After years of flawed alcohol control, Hong Kong is mulling plans to tackle the alcohol problems its own policies (or lack thereof) have created. The city plans legislation to impose age limit on stores selling liquor to children…

Hongkong: New Law Against Under-Age Alcohol Use

After years of flawed alcohol control, Hong Kong is mulling plans to tackle the alcohol problems its own policies (or lack thereof) have created. The city plans legislation to impose age limit on stores selling liquor to children.

Convenience stores and shops across Hong Kong will be banned from selling alcohol to minors under new legislation to be proposed by the government this year as it steps up efforts to tackle a rise in underage alcohol use. The law, if passed by the Legislative Council, will prohibit retailers from selling liquor to anyone under the age of 18 – the same as the current restriction on the sale of tobacco.

Failure of self-regulation

Although the city’s bars and clubs are already banned from serving or selling alcohol to minors, retailers do not have to follow the rule. Leading retail chains such as 7-Eleven have agreed voluntarily to refuse to sell liquor to anyone below 18, but staff seldom bother to check the age of customers. This is a problem that has been confirmed by various studies.

Relying on a a self-regulation scheme adopted by major retailers to stop selling alcohol to minors proved ineffective, as the South China Morning Post reported.

In an experiment, a 13-year-old schoolgirl was instructed to pose as a customer and easily bought beers and spirits in five of the seven shops she visited. The girl was not asked about her age in the five outlets – two small groceries, two 7-Eleven convenience stores, and a ParknShop supermarket. They are among major retailers that adopted the self-regulation scheme to verify the ages of customers before selling alcohol.

However, as the compliance test purchases showed, the little girl was only questioned at one 7-Eleven and one Circle K store. Once they heard she was 13, staff members said they would not sell her the liquor even if she claimed to be making the purchase “for someone else”.

The results of the test echoed studies conducted by non-governmental organisations. Last year, youth charity KELY Support Group conducted a study in which teenagers were successful in buying alcohol in most shops, regardless of location or size, after visiting 100 stores across 12 districts.

Statutory regulation urgently needed

To remedy the situation, the Food and Health Bureau announced the government is planning to introduce new legislation to restrict the sale of alcohol to anyone aged under 18.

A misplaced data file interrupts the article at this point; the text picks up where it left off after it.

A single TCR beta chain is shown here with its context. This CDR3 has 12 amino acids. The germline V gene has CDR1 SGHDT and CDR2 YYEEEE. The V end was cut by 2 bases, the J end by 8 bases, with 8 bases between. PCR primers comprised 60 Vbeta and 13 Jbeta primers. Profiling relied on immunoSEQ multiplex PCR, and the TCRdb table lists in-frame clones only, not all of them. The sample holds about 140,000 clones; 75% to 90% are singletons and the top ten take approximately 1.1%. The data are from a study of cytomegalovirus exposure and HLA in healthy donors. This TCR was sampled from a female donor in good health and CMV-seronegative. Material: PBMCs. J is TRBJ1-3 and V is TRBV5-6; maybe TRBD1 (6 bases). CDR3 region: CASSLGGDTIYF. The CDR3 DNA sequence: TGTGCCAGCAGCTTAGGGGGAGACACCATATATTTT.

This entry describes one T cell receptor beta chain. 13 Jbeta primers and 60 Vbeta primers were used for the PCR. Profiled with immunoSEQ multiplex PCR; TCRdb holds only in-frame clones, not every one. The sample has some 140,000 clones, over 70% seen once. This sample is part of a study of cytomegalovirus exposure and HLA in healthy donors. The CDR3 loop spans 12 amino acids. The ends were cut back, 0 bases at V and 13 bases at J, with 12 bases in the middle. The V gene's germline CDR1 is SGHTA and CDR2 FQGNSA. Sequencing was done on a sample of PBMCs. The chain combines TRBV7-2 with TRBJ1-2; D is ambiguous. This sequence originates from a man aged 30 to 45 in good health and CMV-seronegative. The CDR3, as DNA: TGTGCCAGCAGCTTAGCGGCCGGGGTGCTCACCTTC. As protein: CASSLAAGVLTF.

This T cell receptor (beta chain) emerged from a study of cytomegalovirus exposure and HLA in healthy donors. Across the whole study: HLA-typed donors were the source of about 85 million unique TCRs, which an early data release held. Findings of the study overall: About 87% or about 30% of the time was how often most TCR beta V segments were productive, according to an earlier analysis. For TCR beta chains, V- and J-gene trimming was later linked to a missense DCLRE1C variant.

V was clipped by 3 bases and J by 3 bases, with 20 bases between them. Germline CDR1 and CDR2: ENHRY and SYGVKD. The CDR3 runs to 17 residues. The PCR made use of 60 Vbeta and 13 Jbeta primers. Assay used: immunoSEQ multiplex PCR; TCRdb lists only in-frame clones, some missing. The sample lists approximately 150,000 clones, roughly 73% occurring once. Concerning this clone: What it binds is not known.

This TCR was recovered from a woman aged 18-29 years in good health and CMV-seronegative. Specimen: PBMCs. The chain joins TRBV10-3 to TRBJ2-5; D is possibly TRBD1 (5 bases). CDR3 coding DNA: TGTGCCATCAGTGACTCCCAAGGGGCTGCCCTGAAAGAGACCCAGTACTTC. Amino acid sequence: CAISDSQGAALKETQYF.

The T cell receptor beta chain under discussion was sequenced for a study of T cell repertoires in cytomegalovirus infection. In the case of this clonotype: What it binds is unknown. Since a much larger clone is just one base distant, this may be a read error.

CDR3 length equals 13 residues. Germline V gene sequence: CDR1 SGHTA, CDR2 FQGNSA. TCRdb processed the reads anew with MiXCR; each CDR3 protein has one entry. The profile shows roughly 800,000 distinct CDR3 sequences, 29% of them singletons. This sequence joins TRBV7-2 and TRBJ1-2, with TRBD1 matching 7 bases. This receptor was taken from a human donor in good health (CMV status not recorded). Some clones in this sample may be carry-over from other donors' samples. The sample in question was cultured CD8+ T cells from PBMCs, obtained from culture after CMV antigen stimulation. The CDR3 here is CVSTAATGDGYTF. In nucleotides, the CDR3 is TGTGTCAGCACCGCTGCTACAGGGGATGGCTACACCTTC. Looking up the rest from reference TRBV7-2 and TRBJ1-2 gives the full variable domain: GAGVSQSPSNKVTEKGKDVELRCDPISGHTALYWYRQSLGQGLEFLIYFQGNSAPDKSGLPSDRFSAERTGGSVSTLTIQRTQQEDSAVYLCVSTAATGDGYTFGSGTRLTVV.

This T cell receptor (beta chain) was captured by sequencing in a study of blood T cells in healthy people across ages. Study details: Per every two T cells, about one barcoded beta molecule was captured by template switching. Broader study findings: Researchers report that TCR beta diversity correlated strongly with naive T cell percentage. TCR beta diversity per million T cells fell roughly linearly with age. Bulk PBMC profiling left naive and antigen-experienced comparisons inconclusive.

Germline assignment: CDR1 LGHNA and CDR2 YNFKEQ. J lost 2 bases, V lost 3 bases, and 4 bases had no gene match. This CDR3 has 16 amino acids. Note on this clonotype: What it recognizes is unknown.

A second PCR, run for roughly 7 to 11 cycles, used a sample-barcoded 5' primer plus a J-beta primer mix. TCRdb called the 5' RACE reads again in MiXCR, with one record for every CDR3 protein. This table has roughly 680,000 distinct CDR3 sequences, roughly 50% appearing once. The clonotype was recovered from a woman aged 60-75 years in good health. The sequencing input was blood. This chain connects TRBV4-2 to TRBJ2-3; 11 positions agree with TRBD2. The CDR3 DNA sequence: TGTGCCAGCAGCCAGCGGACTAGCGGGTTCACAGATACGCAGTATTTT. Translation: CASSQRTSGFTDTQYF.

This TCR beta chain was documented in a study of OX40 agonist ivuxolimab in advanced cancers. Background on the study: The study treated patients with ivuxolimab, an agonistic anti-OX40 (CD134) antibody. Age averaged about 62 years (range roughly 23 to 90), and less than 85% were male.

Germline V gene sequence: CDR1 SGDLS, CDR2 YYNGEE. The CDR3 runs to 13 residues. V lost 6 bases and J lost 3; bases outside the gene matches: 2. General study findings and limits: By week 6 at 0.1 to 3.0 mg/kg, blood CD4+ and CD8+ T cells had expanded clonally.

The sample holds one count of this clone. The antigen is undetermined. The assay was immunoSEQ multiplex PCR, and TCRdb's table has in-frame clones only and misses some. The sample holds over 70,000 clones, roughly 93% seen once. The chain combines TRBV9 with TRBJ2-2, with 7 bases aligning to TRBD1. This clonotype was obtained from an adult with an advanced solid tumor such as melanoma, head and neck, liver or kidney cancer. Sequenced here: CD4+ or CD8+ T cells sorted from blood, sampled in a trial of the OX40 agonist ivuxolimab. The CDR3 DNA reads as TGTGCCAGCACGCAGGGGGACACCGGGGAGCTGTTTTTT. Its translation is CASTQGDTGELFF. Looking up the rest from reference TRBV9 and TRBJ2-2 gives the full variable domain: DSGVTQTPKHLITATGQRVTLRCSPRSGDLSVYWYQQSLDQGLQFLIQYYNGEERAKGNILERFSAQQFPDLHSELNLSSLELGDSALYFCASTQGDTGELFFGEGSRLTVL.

The new move by the Food and Health Bureau comes amid criticism that Hong Kong is slipping behind other developed cities in its handling of underage alcohol use, and that it remains easy for teenagers to access alcohol.

The proposed statutory regulatory regime will cover all forms of commercial sale and supply of alcohol, including internet sale … and from the vending machine,” a spokeswoman for the bureau said, confirming the plan to table the legislation in 2017.

Sellers will also have to display signs stating that no alcohol may be sold or supplied to anyone aged below 18.

Restricting access to retailed alcohol is also one of the three ‘best buys’ recommended by the World Health Organisation for tackling the harmful use of alcohol,” a spokeswoman for the bureau explained, per South China Morning Post reports.

Easy access to alcohol for minor – massive and persistent problem

In 2014 a study conducted by the government showed that 56.2% of the city’s students had tried alcohol. 21.9% of children aged 10 or below reported they had tried alcohol. A worrying rise in binge alcohol use among students can also be seen. And alcohol-related anti-social behavior has become a problem for Hong Kong residents. Children who start using alcohol are also 4.65 times more likely than their alcohol-free peers to develop behavioural problems later in life.

Doctors have been warning for years about a worrying rise in the proportion of students with binge alcohol intake experience. Having the first sip of alcohol before 18 is associated with a higher frequency of binge alcohol use in adulthood.

The Medical Association, the Hong Kong’s largest doctors’ group, said 77% of the 1,003 people it polled supported banning the sale of alcohol to those below 18.

The Hong Kong General Chamber of Wine & Spirits has previously said it supports an age limit on the sale of alcohol, but it should be set at 16.

Weak and unscientific alcohol control creates problems

Health officials have warned about the detrimental effects of lax sales policies and the absence of an age limit for purchasing alcohol. In 2007, Hong Kong decided to lower its duties on wine and beer by 50%. And in 2008, Hong Kong removed all duties on alcohol except for spirits.

A decade later, alcohol problems are rampant.

Alcohol is cheap, even for youth. Access to alcohol in local shops is easy.

University of Hong Kong public health professor Lam Tai-hing said the city’s alcohol control measures were lax compared with those of other developed countries and cities.

On the mainland, for example, the sale of alcohol to those under the age of 18 was banned in 2006. Japan and the United States set their legal drinking age at 20 and 21 respectively. In Singapore, other than setting the legal drinking age at 18, there are additional laws to ban shops from selling alcohol in public places between 10:30pm and 7am.

Lam, a top tobacco control advocate, criticised Hong Kong for falling behind in terms of its alcohol policy, despite being a world leader when it came to smoking laws.

Source Website: South China Morning Post